Introduction: Ribbon Roses
Some time ago I wanted to make some fabric roses as a fun small present, but the only instructions I could find were somewhat fuzzy on the details. This is obviously not rocket science, but I thought I just might as well share some tips! This is my first instructable, so let me know what you think...
Step 1: Tools and Materials
- piece of ribbon, about 30 cm
- needle and thread
- piece of steel/copper wire, about 20-25 cm
- Green florist's tape.
- somewhere to work where you can spill glue
Step 2: Sewing
Luckily this doesn't have to be very neat! Get a piece of thread about as long as the piece of ribbon. Just loop around the end a couple of times to make a start (see the pic), then stitch very close to the one side. If you're done, hold the thread at the end with one hand, and push the ribbon back with the other hand, so that it bunches up. I found out you have to bunch it up quite a bit to get nice roses, otherwise the fabric is just gonna wrap around flat instead of standing apart. If you think you've bunched it up the right amount, finish the same way as you started. Since the sown part will be glued to the wire anyway, this simple way to fix the beginning and the end is good enough.
Step 3: Burn Your Fingers (glueing)
First glue the fabric to the the wire: flatten the end of the fabric, put the wire a little bit from the end of the fabric, put some glue around the wire and then fold over the end of the fabric.
Next wrap the fabric around the wire, after making sure it's bunched up evenly everywhere. You're probably gonna need to do this a couple times before you have the right shape. If you've found that shape, hold your flower a little above the edge at the stem, and then spread some glue in between the layers of fabric. This is the part where you're probably gonna burn your fingers pushing the layers of fabric gently together. I've not really found an ideal method or tool to prevent this... If the glue is dry, you can trim the extra threads from either the fabric, the thread or the glue.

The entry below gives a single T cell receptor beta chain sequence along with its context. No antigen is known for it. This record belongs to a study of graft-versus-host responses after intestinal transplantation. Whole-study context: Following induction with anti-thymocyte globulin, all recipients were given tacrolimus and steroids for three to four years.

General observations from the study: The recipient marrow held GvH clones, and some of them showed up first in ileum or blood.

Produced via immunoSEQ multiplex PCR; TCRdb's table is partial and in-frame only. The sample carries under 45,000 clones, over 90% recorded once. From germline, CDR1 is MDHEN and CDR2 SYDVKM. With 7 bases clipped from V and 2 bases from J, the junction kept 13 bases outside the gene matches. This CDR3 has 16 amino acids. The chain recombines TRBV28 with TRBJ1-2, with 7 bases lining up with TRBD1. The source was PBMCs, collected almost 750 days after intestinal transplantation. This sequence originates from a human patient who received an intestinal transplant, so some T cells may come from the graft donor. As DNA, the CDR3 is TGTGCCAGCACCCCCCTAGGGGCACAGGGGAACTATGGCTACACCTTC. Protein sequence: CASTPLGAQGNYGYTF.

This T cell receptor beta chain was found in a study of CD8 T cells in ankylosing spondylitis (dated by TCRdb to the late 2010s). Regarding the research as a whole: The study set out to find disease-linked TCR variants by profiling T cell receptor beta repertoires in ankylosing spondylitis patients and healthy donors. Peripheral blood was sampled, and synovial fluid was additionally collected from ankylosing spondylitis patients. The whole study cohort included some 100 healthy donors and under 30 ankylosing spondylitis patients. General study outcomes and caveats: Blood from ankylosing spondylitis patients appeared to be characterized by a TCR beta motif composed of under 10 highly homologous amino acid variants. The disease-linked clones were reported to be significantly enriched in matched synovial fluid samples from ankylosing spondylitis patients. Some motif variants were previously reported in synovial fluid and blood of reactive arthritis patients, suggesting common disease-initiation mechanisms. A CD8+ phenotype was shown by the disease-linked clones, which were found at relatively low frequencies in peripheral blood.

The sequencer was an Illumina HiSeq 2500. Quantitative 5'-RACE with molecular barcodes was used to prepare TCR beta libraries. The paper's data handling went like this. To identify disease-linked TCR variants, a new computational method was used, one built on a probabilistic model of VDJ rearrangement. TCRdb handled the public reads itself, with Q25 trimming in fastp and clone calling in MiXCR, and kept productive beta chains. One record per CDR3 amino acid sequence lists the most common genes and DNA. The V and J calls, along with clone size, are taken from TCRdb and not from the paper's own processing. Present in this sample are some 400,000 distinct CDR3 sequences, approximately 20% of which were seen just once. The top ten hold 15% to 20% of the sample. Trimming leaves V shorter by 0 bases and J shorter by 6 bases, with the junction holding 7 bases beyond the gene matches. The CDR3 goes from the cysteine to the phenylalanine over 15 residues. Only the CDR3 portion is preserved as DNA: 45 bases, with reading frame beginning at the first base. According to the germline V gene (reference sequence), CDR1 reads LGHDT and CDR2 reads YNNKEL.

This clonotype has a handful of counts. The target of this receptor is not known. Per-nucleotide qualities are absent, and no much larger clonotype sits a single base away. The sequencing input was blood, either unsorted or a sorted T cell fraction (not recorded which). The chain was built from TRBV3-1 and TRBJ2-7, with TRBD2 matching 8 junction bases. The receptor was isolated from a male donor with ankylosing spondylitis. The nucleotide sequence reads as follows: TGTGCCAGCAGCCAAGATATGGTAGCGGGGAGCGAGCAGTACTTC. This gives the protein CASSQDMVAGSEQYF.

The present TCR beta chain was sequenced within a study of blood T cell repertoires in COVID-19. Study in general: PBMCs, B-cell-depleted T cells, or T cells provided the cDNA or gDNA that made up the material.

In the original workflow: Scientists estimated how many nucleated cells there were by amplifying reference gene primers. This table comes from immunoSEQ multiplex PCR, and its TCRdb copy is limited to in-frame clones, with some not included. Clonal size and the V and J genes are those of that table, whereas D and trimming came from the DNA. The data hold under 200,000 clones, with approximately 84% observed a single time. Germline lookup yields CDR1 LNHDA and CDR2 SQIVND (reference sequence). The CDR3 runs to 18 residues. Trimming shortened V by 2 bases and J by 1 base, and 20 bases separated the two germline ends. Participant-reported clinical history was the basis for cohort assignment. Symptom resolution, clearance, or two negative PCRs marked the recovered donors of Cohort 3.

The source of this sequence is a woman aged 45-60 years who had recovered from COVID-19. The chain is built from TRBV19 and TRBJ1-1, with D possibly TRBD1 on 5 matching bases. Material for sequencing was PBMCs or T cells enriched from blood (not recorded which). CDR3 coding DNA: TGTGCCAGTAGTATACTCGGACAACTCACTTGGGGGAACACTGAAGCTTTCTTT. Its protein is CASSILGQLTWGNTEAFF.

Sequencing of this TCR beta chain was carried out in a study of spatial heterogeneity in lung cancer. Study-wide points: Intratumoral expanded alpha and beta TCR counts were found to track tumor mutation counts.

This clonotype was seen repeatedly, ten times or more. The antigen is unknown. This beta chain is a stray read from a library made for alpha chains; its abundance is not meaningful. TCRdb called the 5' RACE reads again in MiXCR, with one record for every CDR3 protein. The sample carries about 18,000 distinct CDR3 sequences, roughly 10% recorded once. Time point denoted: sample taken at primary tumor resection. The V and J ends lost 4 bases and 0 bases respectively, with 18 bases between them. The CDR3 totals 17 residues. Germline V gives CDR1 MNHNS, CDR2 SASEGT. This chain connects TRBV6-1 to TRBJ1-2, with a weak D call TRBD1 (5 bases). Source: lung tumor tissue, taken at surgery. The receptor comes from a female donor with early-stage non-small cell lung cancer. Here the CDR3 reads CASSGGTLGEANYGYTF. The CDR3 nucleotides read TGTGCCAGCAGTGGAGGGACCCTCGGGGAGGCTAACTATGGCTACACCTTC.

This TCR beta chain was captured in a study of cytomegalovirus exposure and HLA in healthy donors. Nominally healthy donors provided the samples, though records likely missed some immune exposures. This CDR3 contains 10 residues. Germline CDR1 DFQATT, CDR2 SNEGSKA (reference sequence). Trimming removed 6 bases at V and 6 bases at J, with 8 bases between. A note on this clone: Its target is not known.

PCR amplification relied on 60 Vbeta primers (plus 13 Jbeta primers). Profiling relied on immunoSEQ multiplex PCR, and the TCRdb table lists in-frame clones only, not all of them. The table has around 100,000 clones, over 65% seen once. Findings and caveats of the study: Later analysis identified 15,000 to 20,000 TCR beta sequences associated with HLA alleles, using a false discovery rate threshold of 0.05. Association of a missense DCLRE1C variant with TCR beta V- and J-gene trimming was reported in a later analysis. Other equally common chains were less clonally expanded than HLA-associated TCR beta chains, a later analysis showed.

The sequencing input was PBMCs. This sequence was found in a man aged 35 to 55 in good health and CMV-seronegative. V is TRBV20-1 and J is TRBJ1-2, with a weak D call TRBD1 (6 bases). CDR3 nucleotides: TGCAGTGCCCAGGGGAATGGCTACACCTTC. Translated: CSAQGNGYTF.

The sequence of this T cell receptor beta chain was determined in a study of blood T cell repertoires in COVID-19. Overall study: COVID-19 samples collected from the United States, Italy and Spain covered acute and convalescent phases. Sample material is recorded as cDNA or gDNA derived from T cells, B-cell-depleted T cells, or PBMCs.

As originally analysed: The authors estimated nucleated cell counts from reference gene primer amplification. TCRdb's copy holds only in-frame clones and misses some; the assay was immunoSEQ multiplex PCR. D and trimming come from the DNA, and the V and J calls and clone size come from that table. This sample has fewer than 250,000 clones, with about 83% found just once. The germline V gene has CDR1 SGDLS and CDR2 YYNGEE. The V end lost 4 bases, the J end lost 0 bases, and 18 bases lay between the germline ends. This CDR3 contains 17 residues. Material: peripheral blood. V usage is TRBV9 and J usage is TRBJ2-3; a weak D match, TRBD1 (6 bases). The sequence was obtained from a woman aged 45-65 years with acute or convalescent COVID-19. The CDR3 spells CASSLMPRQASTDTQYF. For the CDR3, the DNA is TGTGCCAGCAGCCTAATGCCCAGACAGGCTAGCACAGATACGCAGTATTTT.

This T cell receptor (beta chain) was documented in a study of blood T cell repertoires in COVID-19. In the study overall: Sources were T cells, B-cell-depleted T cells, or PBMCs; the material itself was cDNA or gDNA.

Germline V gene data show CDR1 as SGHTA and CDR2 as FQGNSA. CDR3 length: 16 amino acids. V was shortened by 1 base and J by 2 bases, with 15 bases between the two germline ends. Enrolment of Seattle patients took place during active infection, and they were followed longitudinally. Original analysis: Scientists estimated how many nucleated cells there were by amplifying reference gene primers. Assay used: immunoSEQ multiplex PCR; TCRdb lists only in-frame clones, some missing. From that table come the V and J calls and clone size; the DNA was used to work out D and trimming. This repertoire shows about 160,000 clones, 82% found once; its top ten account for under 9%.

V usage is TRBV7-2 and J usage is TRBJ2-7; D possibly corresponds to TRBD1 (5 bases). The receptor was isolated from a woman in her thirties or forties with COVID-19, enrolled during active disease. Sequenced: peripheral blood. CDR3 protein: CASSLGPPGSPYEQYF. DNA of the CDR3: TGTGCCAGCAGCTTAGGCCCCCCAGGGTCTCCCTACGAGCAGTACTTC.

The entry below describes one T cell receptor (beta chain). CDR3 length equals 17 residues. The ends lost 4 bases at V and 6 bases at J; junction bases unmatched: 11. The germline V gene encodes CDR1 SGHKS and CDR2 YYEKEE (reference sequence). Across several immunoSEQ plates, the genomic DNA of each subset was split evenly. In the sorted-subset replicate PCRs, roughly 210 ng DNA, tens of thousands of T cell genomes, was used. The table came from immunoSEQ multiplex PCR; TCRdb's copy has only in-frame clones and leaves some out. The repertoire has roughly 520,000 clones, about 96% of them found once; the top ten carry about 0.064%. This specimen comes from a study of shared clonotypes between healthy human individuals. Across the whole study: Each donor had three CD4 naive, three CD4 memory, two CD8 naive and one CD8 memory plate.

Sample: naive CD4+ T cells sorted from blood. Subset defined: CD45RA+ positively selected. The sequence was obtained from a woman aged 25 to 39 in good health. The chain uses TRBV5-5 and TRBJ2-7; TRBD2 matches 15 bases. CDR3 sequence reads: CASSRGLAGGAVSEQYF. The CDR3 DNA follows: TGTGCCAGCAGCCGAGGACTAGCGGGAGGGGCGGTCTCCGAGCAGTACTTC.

The ribbon I used was coming apart at the end a bit, like you can see in the picture. Because I was giving the roses just as a nice gesture and I didn't expect people to keep these forever, I was fine with this. I just made sure the ends were ok at the moment I gave the rose.
Step 4: The Stem
Next up is the stem. Since the part where the fabric is attached to the wire is showing the sloppy sewing, start there by putting the end of the florist's tape over it, then wrap. Try to stretch the tape while wrapping around the base of the flower and the stem.l At the end of the wire wrap a little extra, and stretch it so far that it breaks. The florist's tape will stay in place without you needing to glue it if you stretch it while wrapping! If you want to you can probably make some leafs as well, by just wrapping the end of a leaf-shape to the wire.
Bend the wire a bit to make it look more organic and presto! You have a nice fabric rose.
Step 5: Give the Rose to Someone Nice :)
There are tons of occasions where you could give these, I use them mostly instead of cards because I always thought it a bit weird to give a card to someone when you meet face to face :). Giving a handmade rose, or even a bouquet with different colors, is much nicer!
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